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SportAccord 2020’s LawAccord to share knowledge between China and the West

By Zhao Litong & Vicky 14 Jun 2019

Stephen Townley is a lawyer, businessman and seasoned ADR professional with dozens of years of experience in the sports law sector. He has been attending SportAccord since the inception of this event and was even personally involved in the set up of LawAccord. 

LawAccord is quite unique when you compare SportAccord conferences with other sports conferences, because very few conferences with a general focus on the sports industry and sports business position law as one of their key topics. Therefore, what were the strategic thoughts behind setting up LawAccord and how has LawAccord helped with the sports community? 

As Beijing gears up to host SportAccord 2020, how would LawAccord help with the Chinese sports community and what role will it play next year? 

With these questions in mind, Yutang Sports talked with Mr. Townley during SportAccord 2019 in Gold Coast and listened to his sharings on relevant legal matters in the sports world.

Yutang Sports: LawAccord was established in 2003 at the very beginning of SportAccord. Is it because you consider law as very important?

Stephen Townley: I think I see it as increasingly important. The vision behind LawAccord was to find a way for the sport industry and lawyers to get together to share knowledge, so if the lawyers can understand the issues that are evolving in sport, whether it’s match fixing, or gaming, or doping, or whatever, if they can understand how these issues are evolving, then they are at a much better place to help. 

Sport itself develops and grows. Because I had a law firm that specialized in the sport industry, I could see how these issues were growing and developing. Therefore, when SportAccord was started, I clearly wanted to look at how I could create an environment to share that knowledge about the legal issues with the sports community. 

What’s happened is when I set up as a lawyer in the business, the legal issues were that big (gesturing small), and now they are that big (gesturing big). It’s become very much more complex.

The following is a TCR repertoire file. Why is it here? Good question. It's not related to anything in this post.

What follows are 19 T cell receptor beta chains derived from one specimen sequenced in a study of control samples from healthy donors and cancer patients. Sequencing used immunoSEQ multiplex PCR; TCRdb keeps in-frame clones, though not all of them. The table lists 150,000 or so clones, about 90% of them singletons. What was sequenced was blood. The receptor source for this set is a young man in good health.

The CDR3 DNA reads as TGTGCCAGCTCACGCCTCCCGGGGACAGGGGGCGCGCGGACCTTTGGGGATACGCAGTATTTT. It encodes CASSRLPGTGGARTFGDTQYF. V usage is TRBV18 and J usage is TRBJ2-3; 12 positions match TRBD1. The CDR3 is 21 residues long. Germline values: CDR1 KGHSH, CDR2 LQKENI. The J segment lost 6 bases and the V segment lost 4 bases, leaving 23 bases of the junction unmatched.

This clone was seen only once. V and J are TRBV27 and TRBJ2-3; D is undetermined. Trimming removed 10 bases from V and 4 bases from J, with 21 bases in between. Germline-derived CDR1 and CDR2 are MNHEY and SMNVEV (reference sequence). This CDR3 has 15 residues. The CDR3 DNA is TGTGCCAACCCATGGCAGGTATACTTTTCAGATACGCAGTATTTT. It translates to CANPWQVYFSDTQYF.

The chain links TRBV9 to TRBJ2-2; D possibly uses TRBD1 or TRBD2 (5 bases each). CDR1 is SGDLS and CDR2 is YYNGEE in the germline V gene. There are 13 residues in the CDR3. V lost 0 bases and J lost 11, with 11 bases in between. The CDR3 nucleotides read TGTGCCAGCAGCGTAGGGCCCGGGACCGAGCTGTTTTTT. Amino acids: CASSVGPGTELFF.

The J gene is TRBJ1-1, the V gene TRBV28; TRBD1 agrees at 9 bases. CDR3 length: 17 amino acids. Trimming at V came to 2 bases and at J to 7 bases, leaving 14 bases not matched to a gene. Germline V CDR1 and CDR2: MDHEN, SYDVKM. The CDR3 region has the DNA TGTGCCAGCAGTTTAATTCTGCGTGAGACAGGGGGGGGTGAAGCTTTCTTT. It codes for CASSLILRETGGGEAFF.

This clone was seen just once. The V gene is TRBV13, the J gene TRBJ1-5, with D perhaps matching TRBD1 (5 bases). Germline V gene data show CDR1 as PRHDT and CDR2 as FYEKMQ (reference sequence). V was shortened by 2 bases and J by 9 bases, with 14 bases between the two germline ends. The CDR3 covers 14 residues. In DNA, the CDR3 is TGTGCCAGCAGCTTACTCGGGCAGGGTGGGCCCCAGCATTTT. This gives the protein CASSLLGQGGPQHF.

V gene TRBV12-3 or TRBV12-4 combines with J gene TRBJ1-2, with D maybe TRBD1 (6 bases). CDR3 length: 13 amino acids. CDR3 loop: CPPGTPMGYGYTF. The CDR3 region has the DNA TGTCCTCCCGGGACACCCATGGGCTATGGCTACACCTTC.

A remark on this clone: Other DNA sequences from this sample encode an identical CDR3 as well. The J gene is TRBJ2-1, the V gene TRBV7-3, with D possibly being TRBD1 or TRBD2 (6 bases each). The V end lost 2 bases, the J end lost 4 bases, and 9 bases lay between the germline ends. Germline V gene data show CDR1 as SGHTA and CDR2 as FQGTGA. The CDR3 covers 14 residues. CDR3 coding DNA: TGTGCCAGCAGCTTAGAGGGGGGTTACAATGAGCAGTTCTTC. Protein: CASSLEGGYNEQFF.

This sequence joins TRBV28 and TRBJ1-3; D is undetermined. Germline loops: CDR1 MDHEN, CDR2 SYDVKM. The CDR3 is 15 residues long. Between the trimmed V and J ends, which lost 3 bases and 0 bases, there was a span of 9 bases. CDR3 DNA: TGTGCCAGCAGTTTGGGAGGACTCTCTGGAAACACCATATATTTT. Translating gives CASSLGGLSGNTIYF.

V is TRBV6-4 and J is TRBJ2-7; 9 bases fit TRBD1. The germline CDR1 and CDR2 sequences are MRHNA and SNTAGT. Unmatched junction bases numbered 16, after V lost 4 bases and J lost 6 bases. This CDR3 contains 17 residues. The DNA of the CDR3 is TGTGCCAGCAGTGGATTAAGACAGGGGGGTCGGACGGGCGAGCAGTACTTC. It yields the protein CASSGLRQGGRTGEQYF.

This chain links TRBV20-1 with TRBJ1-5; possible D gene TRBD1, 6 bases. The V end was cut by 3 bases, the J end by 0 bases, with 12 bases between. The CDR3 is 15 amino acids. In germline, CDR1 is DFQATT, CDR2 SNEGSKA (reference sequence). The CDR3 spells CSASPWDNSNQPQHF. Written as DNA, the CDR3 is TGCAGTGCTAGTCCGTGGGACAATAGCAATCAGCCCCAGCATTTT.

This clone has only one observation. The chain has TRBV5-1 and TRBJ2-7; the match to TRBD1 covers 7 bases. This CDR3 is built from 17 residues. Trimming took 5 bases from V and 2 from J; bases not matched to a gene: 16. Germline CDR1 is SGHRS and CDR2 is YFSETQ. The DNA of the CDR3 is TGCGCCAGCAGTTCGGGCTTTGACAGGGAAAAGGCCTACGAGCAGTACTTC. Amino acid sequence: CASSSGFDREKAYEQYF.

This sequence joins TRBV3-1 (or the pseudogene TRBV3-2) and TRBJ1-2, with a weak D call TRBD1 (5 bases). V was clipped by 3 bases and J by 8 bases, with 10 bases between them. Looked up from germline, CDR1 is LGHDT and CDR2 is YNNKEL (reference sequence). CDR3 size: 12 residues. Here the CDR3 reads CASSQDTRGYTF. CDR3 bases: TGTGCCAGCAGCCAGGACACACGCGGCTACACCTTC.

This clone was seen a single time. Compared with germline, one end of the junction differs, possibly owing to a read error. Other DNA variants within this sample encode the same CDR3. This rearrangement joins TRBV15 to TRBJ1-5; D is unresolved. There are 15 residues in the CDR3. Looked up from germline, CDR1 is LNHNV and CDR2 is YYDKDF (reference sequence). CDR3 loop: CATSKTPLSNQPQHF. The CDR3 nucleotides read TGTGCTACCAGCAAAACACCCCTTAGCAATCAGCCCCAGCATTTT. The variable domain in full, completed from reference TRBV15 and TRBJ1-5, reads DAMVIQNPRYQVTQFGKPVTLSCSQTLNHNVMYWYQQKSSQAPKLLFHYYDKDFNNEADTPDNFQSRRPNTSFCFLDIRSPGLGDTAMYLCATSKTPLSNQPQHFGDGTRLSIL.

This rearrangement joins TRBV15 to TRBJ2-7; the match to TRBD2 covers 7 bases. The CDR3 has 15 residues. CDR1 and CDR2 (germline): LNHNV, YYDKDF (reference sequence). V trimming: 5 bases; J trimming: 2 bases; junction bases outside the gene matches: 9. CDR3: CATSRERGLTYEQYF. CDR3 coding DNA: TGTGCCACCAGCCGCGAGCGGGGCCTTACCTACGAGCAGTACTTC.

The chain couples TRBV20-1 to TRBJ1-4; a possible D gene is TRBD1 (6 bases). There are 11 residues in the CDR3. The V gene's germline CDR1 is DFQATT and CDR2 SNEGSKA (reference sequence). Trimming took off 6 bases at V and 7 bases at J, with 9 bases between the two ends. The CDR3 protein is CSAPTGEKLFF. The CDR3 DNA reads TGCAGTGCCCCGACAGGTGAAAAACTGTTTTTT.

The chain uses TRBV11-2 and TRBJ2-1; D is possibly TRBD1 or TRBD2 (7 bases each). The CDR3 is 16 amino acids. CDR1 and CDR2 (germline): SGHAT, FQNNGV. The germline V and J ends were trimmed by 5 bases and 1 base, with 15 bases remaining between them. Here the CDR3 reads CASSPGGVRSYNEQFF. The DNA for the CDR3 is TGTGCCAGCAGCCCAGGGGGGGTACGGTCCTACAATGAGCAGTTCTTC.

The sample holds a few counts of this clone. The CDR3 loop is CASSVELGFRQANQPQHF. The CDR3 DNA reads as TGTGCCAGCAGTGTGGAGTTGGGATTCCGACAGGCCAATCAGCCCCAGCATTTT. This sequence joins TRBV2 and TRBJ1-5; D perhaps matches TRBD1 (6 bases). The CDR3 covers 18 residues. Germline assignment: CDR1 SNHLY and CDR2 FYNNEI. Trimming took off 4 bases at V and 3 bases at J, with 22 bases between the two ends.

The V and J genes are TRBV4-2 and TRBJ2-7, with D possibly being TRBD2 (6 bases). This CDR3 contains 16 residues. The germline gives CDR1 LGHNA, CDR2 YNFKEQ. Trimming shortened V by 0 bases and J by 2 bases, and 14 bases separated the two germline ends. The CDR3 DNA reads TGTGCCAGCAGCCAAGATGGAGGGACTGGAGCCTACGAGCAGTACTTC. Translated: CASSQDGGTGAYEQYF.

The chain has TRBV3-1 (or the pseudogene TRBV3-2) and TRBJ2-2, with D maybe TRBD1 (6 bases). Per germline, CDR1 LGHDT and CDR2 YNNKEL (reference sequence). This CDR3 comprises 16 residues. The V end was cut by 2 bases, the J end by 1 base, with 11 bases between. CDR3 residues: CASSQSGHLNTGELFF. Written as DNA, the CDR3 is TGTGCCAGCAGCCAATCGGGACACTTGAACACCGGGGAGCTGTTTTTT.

Yutang Sports: Why is it more complex?

Stephen Townley: It’s more complex because sport has evolved and generated income money. At the same time, it’s faced as any situation where large amounts of money come into a business or sport in particular. Sport wasn’t used to receiving so much money, outside perhaps the USA. Sport traditionally has been run by people who volunteer. So as money started to come in to sport, the ability of those people who were in charge of a sport, there was a gap. It’s a result really of that gap these complexities began to arise and all sorts of industries were growing up. Services were growing up because of that gap in the market. In which the law is certainly one of them.

Yutang Sports: How did you get involved in the sports law sector? 

Stephen Townley: I got into the sports industry as a lawyer in 1979. It has been 40 years this year. And I worked with a company that was one of the first companies to create these opportunities in sport. The company said to people like FIFA, ‘you have valuable commercial rights that you are sitting on, but no one’s helping you understand them and use them.’ My job when I joined that company as a lawyer was to see how you could create value as a legal asset from these particular entities. 

We worked with FIFA, the International Olympic Committee, the IWF and the world championships. We helped in a sense these governing bodies understand how they could user their commercial rights, media rights, sponsorship rights, how they could develop value from those particular opportunities. 

Yutang Sports: How do you compare Europe and the USA in terms of sports law service sector?